My Confederate Kinfolk: A Twenty-First Century Freedwoman Discovers Her Roots
By Thulani Davis
Reviewed by Julie Sara Porter
We all have connections to our family histories that even a DNA test can’t decipher. We may have a family story about how our ancestors emigrated to their new country. A talent or a physical mannerism seems to pop up now and again in subsequent generations. Eyewitness accounts to history in which our ancestors were involved. All of these things make the ties that go into families.
This concept is shown in Thulani Davis’s fascinating biography My Confederate Kinfolk: A Twenty-First Century Freedwoman Discovers Her Roots. In January 2001, she started taking notes for what was originally going to be a novel, but she became more interested in her family’s story. The general human interest expressed by the question ‘who are my ancestors?’ got in her writing an artistic feature. Davis’s research caused her to ask plenty of questions that went unanswered either because the people she asked didn’t know or didn’t want to talk about it.
Why were some of her ancestors unnamed? Why did some family members have little contact with others? Above all, why did one photograph show her grandmother, a black woman, dressed in a tartan when she was a child?
Some of Davis’s family was known through family oral histories, but others were not so well known until she researched it. Davis, for example, was aware that her grandmother’s family was mixed race as so many people were back then, but not about the relationship between her great-grandparents. (Her research showed plenty of master-slave relationships that resulted in the birth of mixed race children. Of course, there are more famous examples such as Thomas Jefferson and Sally Hemmings.)
Her research showed that her great-grandparents were Chloe Tarrant Curry, an African-American woman whose parents were slaves and Will Campbell, a white Scottish-American man whose father was one of the founders of Springfield, Missouri.
Chloe and Will met in 1875 in a small Mississippi town called Silver Creek.
In a true account of how family oral history can be altered, Davis could not find any official records of their first meeting or what were their emotional feelings towards each other. Some of the more romantic members of the family preferred to portray them as a star-crossed couple flying in the face of convention. More realistic members thought of them as rebellious in some ways but still adhering to the standards, such as never marrying because laws would have forbidden it.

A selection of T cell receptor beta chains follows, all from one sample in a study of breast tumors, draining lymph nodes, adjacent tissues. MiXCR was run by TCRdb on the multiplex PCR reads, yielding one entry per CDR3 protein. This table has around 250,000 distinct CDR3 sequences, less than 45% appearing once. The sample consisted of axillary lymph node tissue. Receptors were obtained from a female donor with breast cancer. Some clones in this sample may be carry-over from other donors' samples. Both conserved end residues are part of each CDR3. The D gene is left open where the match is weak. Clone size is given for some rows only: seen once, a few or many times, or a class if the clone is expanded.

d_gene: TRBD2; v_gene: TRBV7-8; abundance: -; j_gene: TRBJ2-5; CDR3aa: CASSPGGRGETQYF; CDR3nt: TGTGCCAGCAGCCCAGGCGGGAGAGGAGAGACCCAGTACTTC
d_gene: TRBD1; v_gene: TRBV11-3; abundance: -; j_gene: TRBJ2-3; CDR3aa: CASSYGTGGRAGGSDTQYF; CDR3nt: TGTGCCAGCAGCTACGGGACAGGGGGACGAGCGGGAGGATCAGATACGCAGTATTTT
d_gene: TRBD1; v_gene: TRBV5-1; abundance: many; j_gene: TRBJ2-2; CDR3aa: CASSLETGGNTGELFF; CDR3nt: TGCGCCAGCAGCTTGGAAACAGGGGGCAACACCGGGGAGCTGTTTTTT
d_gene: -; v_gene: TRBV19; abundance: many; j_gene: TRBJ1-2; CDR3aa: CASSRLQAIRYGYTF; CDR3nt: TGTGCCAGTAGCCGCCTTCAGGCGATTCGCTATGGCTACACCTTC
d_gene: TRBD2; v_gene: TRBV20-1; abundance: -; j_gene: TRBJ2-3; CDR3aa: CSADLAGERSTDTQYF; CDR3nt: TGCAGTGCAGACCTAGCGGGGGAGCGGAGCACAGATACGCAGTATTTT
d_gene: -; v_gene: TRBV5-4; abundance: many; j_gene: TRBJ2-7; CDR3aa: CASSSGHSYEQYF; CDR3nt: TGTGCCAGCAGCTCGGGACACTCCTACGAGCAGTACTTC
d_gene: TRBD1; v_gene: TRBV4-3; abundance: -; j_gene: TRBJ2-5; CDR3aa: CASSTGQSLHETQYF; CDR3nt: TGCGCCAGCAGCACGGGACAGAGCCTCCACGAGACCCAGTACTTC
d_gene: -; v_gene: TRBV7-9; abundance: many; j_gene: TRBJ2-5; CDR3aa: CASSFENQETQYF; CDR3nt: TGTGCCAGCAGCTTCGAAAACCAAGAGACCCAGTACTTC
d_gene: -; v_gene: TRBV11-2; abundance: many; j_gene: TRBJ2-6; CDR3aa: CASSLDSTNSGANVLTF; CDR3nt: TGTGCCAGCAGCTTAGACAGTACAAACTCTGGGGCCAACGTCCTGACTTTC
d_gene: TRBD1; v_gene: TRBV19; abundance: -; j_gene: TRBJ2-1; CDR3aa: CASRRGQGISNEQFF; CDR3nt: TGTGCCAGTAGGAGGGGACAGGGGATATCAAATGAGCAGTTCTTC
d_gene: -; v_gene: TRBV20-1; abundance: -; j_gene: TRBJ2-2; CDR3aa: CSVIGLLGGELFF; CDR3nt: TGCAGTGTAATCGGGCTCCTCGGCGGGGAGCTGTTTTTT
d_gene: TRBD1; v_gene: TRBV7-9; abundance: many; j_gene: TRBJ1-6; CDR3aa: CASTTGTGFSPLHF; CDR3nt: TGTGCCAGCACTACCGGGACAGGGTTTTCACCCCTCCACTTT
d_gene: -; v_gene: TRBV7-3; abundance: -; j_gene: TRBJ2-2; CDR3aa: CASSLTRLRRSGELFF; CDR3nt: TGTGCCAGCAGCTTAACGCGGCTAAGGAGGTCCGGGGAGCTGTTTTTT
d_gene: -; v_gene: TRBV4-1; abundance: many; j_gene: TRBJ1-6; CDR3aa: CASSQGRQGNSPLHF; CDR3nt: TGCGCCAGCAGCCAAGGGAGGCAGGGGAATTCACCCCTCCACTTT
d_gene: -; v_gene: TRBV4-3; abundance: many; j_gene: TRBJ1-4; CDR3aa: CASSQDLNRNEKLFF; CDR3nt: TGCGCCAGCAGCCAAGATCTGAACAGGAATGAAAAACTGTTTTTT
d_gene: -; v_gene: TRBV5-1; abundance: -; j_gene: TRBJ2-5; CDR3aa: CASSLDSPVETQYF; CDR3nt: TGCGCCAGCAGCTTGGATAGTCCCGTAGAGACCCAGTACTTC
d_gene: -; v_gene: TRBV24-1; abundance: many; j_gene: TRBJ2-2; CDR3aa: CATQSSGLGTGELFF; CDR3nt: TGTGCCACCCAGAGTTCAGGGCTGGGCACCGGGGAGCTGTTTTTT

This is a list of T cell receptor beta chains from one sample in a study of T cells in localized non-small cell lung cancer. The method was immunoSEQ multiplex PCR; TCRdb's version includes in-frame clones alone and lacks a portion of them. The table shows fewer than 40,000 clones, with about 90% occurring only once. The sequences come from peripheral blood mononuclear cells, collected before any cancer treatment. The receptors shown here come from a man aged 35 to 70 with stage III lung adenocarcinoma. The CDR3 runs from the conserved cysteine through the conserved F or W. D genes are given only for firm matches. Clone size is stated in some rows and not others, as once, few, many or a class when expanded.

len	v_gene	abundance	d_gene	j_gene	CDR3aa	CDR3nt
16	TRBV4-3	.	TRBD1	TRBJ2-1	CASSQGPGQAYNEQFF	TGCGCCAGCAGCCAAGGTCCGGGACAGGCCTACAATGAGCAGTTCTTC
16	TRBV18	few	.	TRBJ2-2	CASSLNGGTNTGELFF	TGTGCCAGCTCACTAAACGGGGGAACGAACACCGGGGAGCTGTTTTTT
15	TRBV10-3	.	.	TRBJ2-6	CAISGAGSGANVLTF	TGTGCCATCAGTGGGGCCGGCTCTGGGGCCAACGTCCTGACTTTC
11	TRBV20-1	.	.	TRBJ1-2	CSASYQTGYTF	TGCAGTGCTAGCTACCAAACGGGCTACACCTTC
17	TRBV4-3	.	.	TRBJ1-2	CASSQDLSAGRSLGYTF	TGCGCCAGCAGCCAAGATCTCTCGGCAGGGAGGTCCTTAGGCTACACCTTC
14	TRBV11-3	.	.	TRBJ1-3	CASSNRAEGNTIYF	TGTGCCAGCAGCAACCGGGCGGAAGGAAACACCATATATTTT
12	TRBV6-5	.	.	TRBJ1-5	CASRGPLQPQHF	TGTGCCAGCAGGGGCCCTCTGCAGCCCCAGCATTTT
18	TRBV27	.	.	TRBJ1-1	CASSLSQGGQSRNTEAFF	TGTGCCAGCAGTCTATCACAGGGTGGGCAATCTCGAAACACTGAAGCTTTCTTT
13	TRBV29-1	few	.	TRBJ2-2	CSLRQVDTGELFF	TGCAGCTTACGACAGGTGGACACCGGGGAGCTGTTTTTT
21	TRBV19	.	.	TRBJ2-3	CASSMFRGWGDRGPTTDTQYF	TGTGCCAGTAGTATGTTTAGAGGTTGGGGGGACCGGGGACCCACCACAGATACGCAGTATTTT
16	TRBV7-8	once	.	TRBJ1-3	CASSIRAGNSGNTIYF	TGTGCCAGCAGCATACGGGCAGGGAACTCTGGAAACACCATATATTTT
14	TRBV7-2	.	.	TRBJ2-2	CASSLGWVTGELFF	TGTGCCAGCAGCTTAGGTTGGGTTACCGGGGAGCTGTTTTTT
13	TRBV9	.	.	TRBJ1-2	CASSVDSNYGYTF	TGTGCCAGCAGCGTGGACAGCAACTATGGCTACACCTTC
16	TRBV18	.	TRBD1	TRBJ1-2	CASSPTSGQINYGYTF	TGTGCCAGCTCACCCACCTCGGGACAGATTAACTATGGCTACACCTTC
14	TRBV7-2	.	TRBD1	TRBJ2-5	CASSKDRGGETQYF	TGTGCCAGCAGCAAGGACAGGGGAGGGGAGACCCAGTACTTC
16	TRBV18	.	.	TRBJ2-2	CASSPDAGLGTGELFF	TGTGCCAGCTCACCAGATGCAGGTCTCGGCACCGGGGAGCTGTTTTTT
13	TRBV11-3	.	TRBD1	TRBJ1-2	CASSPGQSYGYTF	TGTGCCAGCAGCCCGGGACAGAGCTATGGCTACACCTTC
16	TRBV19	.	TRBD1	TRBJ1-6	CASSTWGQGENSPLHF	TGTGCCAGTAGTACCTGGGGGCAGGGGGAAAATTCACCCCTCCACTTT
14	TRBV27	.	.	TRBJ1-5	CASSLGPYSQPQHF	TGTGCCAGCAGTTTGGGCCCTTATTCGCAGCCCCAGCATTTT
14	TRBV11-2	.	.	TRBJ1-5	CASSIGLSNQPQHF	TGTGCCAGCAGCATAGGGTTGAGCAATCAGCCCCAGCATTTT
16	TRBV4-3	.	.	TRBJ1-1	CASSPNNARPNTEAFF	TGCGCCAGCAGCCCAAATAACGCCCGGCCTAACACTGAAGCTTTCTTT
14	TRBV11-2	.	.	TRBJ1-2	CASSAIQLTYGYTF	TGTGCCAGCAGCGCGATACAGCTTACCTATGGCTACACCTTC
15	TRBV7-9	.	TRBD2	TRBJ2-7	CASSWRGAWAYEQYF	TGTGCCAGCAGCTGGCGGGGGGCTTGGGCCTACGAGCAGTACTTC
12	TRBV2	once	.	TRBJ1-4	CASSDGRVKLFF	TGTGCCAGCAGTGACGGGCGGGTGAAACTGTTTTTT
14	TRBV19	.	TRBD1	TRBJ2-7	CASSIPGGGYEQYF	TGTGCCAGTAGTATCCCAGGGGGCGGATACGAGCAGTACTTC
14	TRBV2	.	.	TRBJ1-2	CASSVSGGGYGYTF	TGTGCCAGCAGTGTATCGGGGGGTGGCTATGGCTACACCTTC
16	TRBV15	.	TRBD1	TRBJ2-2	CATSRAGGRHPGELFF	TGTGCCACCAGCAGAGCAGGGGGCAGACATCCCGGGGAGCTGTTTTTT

The truth that Davis found lies somewhere in the middle. Her writing captures both Chloe and Will as people of their time in many respects but also shows them as people who challenged conventions in their own way and passed that nature to the later generations including their great-granddaughter.
While the Civil War had come to an end, ten years prior before Chloe and Will met, there were still plenty of race-related issues. Many white Southerners objected to Reconstruction-era policies and some objected to having to work alongside and treat as equal people that they once owned.
Will and Chloe’s relationship while not unheard-of even in the 19th century was very different from many interracial relationships at the time. Many interracial relationships usually stemmed from one night stands or the occasional forbidden affair in which an African American, often a slave, was used for pleasure but then shoved to the side by the wealthier white family or their lover once that pleasure was satisfied. The fruit of their union was not always acknowledged for many years, decades, even centuries afterward. Davis reveals that the story was so common that she ran into many African American families that boasted that they had a Civil War general in their family tree.
What made Chloe Tarrant Curry and Will Campbell’s relationship stand out was the closeness and longevity of it.
While interracial marriage was illegal until the 1960’s, Chloe and Will managed to live together as a common law husband and wife and had a daughter. For the time period, they were pretty groundbreaking. Davis’s writing showed that far from being a secret tucked away, Will acknowledged both his common-law wife and his daughter, Georgia. He left them his property in his will which Chloe managed until well into her eighties.
He accepted them in the face of his disapproving relatives and siblings and even cut ties with some of them, and under the circumstances, they seemed to be a loving couple.
However, while the Tarrant-Campbell union was pretty fair for its day, Davis said that there were still issues that kept them from being seen as equals in the eyes of society. Some of them came from within themselves.